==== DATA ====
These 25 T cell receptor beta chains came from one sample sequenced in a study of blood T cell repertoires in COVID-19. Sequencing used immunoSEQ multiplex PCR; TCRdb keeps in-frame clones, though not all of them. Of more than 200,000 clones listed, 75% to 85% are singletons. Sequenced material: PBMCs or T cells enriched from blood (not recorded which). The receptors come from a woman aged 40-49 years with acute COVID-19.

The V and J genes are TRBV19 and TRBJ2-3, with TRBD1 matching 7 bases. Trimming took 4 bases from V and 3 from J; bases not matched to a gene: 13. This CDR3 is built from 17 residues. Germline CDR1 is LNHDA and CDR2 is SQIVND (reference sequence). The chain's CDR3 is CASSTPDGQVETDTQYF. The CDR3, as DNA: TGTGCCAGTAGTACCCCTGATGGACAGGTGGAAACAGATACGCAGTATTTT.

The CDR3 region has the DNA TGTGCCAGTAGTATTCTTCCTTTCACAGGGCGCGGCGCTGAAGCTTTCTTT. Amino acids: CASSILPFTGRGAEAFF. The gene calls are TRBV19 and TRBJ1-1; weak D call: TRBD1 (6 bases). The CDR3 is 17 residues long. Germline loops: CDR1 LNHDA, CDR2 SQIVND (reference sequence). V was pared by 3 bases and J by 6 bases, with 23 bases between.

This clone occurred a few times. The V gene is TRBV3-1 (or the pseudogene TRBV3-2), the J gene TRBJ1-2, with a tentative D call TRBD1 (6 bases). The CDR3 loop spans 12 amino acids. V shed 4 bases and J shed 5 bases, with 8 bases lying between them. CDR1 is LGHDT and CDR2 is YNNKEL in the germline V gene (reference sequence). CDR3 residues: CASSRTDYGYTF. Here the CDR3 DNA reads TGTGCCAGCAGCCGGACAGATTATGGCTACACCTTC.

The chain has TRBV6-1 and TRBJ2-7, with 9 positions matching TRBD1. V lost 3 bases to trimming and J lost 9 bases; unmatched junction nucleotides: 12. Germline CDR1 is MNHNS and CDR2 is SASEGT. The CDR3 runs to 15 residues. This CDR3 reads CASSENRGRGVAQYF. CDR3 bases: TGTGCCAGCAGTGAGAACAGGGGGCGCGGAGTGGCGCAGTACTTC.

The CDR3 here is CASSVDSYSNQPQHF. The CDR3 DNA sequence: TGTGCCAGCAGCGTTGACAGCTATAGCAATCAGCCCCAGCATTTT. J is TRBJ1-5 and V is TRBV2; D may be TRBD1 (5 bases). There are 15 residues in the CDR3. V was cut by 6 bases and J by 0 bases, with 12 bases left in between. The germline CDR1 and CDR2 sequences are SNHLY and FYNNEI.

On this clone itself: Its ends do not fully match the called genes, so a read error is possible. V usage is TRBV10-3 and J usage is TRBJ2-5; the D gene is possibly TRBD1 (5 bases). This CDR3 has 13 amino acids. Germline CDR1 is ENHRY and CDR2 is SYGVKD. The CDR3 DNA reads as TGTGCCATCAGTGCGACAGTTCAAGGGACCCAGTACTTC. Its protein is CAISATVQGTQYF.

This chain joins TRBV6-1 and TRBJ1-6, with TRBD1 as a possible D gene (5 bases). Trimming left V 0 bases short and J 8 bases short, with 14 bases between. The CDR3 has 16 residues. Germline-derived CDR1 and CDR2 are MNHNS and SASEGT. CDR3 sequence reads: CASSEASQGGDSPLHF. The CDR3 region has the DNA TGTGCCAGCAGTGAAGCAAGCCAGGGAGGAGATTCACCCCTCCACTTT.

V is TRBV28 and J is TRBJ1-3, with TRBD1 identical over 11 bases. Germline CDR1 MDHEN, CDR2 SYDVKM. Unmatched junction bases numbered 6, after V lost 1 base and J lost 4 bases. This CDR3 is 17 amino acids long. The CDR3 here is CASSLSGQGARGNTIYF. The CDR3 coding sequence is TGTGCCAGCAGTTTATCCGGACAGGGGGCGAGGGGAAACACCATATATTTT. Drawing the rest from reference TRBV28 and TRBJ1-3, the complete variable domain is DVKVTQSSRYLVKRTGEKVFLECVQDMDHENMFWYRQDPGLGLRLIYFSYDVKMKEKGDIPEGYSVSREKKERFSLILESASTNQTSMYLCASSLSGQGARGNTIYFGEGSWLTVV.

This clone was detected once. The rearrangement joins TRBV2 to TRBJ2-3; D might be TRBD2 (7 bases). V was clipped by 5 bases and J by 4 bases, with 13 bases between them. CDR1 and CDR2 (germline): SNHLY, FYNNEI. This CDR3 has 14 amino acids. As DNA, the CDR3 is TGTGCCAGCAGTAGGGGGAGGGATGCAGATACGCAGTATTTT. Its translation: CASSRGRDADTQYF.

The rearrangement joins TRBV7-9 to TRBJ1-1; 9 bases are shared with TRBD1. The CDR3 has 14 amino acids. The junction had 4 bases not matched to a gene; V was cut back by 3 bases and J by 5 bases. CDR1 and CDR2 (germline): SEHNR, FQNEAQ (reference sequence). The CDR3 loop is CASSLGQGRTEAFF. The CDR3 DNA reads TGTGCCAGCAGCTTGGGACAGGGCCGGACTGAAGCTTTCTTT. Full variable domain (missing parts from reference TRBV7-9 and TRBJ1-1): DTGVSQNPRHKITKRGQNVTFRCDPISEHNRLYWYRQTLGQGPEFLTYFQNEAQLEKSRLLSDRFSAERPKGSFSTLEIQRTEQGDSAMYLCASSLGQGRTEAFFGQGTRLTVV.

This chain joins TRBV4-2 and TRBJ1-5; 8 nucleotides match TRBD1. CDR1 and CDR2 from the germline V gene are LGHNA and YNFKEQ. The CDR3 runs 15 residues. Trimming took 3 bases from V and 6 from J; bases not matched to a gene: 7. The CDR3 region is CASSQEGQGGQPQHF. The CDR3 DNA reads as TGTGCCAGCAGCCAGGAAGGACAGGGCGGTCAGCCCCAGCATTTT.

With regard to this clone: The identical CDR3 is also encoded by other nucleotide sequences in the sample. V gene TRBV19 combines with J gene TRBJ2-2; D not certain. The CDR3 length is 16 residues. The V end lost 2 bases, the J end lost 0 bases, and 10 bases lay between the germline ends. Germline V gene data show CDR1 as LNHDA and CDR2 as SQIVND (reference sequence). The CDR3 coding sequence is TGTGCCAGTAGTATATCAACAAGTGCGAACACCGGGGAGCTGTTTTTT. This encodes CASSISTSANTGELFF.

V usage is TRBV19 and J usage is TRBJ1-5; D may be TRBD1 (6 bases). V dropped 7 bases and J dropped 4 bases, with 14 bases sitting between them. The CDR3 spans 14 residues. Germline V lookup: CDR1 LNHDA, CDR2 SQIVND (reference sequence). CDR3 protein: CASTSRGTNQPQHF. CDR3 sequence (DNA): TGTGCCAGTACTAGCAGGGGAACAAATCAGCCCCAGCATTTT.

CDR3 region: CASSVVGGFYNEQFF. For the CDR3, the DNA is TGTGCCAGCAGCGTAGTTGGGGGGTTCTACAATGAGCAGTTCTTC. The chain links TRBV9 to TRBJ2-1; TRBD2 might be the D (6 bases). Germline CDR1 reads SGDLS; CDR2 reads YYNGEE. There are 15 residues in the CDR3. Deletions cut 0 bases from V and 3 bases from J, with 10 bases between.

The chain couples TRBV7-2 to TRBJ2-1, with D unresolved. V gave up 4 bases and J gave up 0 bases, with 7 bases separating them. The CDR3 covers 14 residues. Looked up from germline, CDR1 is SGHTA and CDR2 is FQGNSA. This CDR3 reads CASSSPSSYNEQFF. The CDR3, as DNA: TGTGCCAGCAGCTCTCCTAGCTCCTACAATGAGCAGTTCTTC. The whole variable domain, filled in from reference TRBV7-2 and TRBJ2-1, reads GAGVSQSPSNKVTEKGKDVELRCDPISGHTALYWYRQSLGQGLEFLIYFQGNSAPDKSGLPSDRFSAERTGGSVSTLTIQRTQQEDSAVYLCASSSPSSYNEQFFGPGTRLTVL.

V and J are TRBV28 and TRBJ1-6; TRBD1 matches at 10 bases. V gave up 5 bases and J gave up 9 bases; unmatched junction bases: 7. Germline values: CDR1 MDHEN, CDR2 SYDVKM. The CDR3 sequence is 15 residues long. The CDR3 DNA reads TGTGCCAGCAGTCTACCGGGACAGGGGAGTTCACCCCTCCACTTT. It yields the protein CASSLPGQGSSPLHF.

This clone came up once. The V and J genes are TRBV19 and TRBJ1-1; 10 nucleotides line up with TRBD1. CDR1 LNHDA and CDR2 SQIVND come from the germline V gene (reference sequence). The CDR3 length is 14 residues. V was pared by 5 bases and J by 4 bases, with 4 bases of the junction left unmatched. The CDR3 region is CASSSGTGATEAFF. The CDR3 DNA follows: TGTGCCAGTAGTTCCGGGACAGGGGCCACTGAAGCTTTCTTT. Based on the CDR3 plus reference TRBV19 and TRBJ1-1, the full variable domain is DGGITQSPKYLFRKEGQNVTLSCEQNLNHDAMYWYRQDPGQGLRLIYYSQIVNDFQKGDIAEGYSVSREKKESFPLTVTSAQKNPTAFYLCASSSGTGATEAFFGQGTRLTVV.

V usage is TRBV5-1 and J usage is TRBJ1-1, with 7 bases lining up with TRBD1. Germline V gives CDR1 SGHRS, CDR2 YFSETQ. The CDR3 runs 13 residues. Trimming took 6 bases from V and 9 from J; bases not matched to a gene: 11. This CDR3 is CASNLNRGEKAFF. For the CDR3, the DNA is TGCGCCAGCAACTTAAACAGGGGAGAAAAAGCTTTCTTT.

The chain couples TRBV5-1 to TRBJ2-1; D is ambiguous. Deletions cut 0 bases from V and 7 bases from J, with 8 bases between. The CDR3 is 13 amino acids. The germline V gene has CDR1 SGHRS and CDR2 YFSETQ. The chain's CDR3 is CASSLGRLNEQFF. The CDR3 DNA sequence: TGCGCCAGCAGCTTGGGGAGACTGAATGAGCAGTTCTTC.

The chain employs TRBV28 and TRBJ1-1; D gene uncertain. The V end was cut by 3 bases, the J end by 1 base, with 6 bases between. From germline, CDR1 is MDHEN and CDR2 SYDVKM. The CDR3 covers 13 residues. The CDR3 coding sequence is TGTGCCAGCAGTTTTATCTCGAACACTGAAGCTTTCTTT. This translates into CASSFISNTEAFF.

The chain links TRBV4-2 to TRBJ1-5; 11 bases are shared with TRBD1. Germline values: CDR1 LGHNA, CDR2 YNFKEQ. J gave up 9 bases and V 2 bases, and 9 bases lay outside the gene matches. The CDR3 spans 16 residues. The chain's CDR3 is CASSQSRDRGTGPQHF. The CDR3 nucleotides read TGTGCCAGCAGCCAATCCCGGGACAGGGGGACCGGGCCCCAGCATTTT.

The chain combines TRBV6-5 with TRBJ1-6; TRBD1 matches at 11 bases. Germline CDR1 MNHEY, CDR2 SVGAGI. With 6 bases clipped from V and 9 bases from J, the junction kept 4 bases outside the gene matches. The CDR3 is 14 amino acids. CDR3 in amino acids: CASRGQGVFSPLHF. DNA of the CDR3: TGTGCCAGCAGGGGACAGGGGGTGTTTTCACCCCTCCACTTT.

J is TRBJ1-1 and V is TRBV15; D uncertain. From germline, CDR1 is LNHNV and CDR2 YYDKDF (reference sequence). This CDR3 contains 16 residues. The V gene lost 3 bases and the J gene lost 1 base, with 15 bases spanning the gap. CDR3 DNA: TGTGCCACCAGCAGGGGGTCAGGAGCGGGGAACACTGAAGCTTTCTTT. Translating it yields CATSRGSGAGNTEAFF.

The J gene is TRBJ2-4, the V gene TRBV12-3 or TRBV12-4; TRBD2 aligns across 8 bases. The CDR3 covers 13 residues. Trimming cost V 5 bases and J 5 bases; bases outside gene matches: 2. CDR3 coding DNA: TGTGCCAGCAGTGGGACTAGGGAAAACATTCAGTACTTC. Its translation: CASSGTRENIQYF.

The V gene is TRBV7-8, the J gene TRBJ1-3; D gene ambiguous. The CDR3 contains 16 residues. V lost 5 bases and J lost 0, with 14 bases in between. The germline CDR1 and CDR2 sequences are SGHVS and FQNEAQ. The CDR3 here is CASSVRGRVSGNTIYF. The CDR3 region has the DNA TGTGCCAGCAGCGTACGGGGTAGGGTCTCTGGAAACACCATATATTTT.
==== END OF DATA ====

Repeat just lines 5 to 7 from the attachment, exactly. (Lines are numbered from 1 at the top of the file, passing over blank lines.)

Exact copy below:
The chain has TRBV6-1 and TRBJ2-7, with 9 positions matching TRBD1. V lost 3 bases to trimming and J lost 9 bases; unmatched junction nucleotides: 12. Germline CDR1 is MNHNS and CDR2 is SASEGT. The CDR3 runs to 15 residues. This CDR3 reads CASSENRGRGVAQYF. CDR3 bases: TGTGCCAGCAGTGAGAACAGGGGGCGCGGAGTGGCGCAGTACTTC.

The CDR3 here is CASSVDSYSNQPQHF. The CDR3 DNA sequence: TGTGCCAGCAGCGTTGACAGCTATAGCAATCAGCCCCAGCATTTT. J is TRBJ1-5 and V is TRBV2; D may be TRBD1 (5 bases). There are 15 residues in the CDR3. V was cut by 6 bases and J by 0 bases, with 12 bases left in between. The germline CDR1 and CDR2 sequences are SNHLY and FYNNEI.

On this clone itself: Its ends do not fully match the called genes, so a read error is possible. V usage is TRBV10-3 and J usage is TRBJ2-5; the D gene is possibly TRBD1 (5 bases). This CDR3 has 13 amino acids. Germline CDR1 is ENHRY and CDR2 is SYGVKD. The CDR3 DNA reads as TGTGCCATCAGTGCGACAGTTCAAGGGACCCAGTACTTC. Its protein is CAISATVQGTQYF.